New York State has a standard that requires students to read at least 25 books a year. Before I left my third grade classroom to become a staff developer, I made the goal to read 25 books front and center. In addition to number of books, I was also concerned about type of books. I wanted my students to have a varied reading diet so in my classroom, the requirement to read 25 books came with a caveat: five had to be realistic fiction, five had to be poetry, five had to be picture books, five had to be non-fiction, and five could be whatever the student chose. (and then there was the hope that they’d read many books beyond the 25 required…)
Fast forward ten years. Since leaving the classroom, I have continued to advocate for varied reading diets and recently my opinionated (and exasperated) fifth grade son said to me, “I hate it when teachers tell me what I HAVE to read. Why does it matter? Why can’t I always read what I want to read?”
So, he got me thinking. Why does it matter that children have varied reading diets? In my mind, it comes back to this: A varied reading diet introduces children to a wide range of vocabulary, it develops background knowledge, and calls upon a wide range of reading strategies. As teachers, we want students to be armed with well-packed toolboxes and if the only thing they ever read is, say, Magic Tree House, the reading process will become so automatic (inherently good) that they won’t need to practice the skills and strategies they will need for the next series or genre they feel ready for.
Basically, I felt that if I didn’t nudge my students to stretch themselves, they’d never have the tools they’d need to be good readers.
Enter guided reading.
By definition, guided reading is the time when children read instructional level texts with the support and guidance of a teacher. The purpose of these small group lessons is to accomplish exactly what I alluded to before: toolbox packing. It’s the time when I think about my students and their needs as readers. What do they need to know? What can I do to help them know this better?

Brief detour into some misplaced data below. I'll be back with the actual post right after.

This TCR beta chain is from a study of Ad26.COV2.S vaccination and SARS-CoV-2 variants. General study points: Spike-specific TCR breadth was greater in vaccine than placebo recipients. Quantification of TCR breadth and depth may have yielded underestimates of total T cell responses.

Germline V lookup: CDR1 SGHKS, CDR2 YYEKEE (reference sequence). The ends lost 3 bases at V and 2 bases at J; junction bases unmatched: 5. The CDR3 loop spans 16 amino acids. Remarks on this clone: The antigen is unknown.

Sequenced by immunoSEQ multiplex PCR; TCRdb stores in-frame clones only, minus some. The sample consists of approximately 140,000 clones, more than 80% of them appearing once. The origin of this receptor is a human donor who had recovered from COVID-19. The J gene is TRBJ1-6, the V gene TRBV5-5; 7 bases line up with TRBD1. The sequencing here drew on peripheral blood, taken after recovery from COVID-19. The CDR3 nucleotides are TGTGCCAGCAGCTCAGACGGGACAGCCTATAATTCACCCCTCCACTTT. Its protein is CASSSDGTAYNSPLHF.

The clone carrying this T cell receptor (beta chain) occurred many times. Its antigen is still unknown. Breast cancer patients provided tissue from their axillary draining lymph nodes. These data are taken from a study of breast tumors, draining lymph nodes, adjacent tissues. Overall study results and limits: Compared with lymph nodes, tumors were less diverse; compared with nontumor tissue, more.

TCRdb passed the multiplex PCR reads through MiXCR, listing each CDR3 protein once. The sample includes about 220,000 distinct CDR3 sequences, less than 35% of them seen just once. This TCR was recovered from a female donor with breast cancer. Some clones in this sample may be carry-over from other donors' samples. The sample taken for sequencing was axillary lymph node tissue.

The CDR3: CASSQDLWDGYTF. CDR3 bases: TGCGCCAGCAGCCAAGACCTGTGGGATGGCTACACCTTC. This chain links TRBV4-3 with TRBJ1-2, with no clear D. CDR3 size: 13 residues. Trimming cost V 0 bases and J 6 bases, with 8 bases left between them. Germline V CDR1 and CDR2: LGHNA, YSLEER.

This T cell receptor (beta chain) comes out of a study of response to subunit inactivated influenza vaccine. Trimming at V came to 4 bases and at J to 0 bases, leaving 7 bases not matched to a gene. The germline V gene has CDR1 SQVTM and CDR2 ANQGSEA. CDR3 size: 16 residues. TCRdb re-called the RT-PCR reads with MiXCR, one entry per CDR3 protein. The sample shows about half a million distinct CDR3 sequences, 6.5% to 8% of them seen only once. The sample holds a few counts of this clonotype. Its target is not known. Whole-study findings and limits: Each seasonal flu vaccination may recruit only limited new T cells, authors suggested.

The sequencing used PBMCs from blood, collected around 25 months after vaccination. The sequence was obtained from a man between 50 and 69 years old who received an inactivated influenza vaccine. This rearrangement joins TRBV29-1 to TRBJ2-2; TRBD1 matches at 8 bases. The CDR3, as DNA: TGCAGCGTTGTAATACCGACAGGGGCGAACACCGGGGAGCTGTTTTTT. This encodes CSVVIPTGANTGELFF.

One of the things they may need is guidance about new reading genres. Maybe they don’t pick up biographies because they don’t have the tools they need to navigate the text. Maybe the intersection of facts with make-believe is too complicated for a reader picking up historical fiction for the first time. Guided reading gives us the opportunity to support readers as they venture into new genres. In hindsight, my students might have groaned as much as my son at my “varied reading diet” requirement because as I have confessed before, I didn’t do guided reading. I didn’t say to them, “these are the things that you will need to be able to read these texts,” and in return they might have been saying things like, “Do I have to? I hate mystery.” Loosely translated, what that might have really been saying is, “Do I have to? I have no idea how to read that genre.”
In this series, I have questioned guided reading as a viable intermediate structure and wondered if it is more suited to primary aged children who have so much to learn about learning to read. However, when I think in terms of varied reading diet and packing reading toolboxes with the skills and strategies needed to handle a wide variety of texts, I realize even when children have a large stash of sight words and can decode new words in milliseconds, they are still learning to read. When I ask the question, “Does guided reading have a place in the intermediate classroom?” The answer is simple and indisputable: YES.